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Very Simple Bread Recipe

This is a very simple white bread recipe that I found on a website some time ago. Quite inexpensive and likely easy to modify and experiment with.

Ingredients:

  • 1/4 cup milk
  • 5 teaspoons sugar (or 1 1/2 tablespoons)
  • 1 teaspoons salt
  • 5 teaspoons butter (or 1 1/2 tablespoons)
  • 1 package active dry yeast (you can get yeast near the flour at your local grocery store)
  • 2 1/2 to 3 1/2 cups flour (get unbleached white for your first attempt)
  • Corn starch or nonstick cooking spray (just to prevent the bread from sticking to the bowl or pan)

OK, let’s get started. First, you should warm up the bowl - the best way to do that is to just fill it with hot water, then dump out the hot water, leaving the bowl rather warm. Then, mix up the yeast according to the directions on the packet. Usually, it will say something along the lines of “add a cup of warm water to the yeast and stir.” What you’ll end up with is some tan-colored water with some bubbles in it. You should stir this until there are no lumps in the yeast.

Melt the butter in the microwave, then add it, the milk, the sugar, and the salt to the yeast liquid and stir it up until everything looks the same (a very light tan liquid). Then add two cups of flour to the mix - don’t add the rest yet.

Start stirring, and then add the flour about 1/4 cup at a time every minute or so. It will stick to the spoon big time at first - don’t worry about it. Keep stirring and adding flour until the dough is still slightly sticky, but it doesn’t stick to your hands in any significant way. Also, it should largely clean the sides of the bowl, leaving just a thin layer of floury stuff.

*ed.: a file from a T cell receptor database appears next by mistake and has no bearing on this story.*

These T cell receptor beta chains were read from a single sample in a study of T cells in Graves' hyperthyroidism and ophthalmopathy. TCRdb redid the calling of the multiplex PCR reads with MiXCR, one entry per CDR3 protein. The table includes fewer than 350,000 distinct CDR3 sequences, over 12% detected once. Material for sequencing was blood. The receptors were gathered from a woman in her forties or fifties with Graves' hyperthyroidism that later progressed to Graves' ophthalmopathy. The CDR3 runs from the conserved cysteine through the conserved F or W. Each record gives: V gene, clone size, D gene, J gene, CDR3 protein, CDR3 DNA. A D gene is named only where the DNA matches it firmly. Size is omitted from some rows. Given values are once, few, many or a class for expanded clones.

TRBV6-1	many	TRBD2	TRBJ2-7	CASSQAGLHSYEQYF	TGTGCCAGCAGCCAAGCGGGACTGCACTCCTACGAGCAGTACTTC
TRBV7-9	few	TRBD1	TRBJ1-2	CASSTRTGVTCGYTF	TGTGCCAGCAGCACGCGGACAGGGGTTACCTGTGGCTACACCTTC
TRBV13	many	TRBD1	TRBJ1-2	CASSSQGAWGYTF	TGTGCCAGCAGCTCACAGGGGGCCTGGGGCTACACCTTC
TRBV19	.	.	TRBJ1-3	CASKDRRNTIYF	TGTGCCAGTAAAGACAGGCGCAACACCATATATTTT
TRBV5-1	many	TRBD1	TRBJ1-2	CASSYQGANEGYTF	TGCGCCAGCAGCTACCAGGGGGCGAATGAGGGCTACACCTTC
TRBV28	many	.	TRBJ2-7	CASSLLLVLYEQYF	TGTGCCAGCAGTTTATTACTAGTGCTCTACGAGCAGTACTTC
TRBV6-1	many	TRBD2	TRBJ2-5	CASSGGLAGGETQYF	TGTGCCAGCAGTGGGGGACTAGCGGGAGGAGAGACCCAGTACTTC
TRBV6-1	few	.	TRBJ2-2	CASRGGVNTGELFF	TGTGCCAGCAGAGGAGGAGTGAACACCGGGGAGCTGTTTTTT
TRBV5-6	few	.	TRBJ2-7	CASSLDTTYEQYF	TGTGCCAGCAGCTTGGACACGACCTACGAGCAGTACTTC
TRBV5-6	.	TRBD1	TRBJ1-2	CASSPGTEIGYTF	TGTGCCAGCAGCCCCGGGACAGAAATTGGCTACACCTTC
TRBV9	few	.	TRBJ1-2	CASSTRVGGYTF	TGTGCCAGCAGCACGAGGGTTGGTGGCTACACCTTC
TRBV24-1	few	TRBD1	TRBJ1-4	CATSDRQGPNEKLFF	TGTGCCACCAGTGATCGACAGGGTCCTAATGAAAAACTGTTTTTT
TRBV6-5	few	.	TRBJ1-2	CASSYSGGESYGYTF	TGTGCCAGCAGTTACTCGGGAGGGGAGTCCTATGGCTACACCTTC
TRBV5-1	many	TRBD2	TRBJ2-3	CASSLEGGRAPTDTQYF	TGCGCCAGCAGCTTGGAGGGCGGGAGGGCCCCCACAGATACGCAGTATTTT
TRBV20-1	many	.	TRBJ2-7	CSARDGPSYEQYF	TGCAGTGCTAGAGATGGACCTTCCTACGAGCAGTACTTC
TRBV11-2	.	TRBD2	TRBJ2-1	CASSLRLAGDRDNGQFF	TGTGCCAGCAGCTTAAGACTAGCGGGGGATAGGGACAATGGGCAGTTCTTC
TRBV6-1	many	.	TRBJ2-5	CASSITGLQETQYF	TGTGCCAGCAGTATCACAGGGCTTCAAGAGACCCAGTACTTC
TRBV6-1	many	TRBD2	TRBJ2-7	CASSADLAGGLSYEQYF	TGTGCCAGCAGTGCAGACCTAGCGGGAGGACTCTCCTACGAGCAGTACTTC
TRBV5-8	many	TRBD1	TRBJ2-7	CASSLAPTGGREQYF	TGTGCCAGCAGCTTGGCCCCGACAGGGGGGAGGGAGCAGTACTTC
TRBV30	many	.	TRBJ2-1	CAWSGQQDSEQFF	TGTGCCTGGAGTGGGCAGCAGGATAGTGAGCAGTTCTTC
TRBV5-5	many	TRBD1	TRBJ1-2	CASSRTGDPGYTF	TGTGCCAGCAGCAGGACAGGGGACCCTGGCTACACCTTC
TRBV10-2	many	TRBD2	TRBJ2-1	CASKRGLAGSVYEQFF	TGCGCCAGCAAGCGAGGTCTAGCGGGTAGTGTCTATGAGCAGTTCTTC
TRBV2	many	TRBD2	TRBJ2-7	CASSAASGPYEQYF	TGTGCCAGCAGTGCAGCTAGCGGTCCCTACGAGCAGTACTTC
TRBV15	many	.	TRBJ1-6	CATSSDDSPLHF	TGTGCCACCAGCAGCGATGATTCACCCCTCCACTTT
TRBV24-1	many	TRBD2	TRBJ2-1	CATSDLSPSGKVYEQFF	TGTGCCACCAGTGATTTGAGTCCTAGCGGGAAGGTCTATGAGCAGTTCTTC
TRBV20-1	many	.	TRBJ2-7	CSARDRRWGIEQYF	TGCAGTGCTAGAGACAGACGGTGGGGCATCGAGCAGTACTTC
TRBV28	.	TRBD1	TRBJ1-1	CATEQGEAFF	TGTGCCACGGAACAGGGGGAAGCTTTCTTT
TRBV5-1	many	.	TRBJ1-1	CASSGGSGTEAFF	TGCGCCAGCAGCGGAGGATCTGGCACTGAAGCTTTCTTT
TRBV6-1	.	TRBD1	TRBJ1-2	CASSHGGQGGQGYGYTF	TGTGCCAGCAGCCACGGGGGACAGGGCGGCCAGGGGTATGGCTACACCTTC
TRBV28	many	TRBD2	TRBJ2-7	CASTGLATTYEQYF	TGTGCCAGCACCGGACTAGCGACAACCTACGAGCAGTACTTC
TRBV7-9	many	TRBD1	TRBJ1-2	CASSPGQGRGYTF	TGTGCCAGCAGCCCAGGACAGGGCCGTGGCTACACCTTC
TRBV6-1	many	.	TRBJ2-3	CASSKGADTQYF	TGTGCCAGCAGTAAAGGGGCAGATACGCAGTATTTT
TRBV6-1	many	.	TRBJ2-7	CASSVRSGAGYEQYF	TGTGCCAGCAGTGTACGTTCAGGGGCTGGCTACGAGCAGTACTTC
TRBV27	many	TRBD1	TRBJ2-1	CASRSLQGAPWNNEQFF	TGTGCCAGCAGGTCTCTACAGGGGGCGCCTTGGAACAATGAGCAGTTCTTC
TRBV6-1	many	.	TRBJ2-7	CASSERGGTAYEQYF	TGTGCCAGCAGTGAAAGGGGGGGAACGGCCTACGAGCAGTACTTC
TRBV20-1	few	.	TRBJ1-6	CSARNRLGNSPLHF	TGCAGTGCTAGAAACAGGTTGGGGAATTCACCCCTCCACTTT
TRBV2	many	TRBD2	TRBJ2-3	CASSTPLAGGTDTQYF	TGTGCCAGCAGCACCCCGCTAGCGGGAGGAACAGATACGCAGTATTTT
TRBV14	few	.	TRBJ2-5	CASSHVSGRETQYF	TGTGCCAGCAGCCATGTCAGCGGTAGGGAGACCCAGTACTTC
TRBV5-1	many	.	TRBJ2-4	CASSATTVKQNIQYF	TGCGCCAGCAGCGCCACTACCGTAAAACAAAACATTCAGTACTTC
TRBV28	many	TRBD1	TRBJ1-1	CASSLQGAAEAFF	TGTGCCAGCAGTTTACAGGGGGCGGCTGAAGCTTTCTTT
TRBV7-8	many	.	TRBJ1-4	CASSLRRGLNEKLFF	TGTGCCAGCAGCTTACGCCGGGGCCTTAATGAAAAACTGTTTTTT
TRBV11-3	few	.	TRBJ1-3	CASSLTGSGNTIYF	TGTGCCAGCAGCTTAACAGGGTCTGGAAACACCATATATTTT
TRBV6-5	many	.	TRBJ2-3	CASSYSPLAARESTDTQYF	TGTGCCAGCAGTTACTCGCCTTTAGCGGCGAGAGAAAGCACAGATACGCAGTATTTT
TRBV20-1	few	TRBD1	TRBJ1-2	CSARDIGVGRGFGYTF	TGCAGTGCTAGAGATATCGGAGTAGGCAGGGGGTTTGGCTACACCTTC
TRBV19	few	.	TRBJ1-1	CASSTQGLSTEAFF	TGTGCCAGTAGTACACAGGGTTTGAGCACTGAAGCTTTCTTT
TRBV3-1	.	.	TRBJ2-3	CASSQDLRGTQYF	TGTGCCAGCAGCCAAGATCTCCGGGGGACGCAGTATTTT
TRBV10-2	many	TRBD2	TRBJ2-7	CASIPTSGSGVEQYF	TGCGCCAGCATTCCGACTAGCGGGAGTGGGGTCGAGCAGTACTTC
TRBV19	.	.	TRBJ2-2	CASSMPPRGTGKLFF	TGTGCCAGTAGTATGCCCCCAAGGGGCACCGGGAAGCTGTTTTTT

Now comes the fun part: kneading. Take a bit of flour between your hands and then rub them together over the top of an area on the table where you’re going to knead the dough. Do this a few times until there’s an area on the table lightly covered in flour. Then grab the dough ball out of the bowl, slap it down on the table, and start beating on it. Do this for ten minutes. Just take the dough, punch it flat, then fold it back up into a ball again, and repeat several times. I also like to take it in my hands and squeeze and twist it.

When the ten minutes are up, shape it into a ball, then either clean up the bowl you were using before or get out another bowl. Either coat the inside lightly with corn starch or nonstick cooking spray, depending on your preference, then put the ball of dough inside the bowl.

Put a cloth over the bowl and sit it somewhere fairly warm for an hour. If you have a warming area on your stove top, that’s a great place to put it - set the warming area on as low as it will go, as I’m doing in the picture above. This is a good time to clean everything else and put the stuff away, but leave the flour out and the floured area on your table untouched.

It should be roughly double the size that it was before, but don’t sweat it too much if it’s larger or smaller than that, as long as it rose at least some amount. Punch the dough down (three or four good whacks will cause it to shrink back down to normal), then lay the dough out on the floured area and spread it out in a rectangle shape, with one side being roughly the length of the bread pan and the other side being about a bread pan and a half long.

You may need to put a bit more flour on it and on the table to prevent sticking. Then, roll it up! The roll should be roughly the same size as the bread pan. Tuck the ends of the roll underneath, with the “under” side being where the seam is. Then spray the bread pan down with nonstick cooking spray (or coat it with cornmeal) and put the loaf inside of the pan.

Cover that loaf up with the towel, put it back where it was before, and wait another hour. This is a good time to clean everything up, then go do something else fun. The loaf should raise some more. Put that loaf in the oven at 400 degrees Fahrenheit (200 degrees Celsius) for thirty minutes. When it’s done, pull it out and immediately remove it from the pan to cool.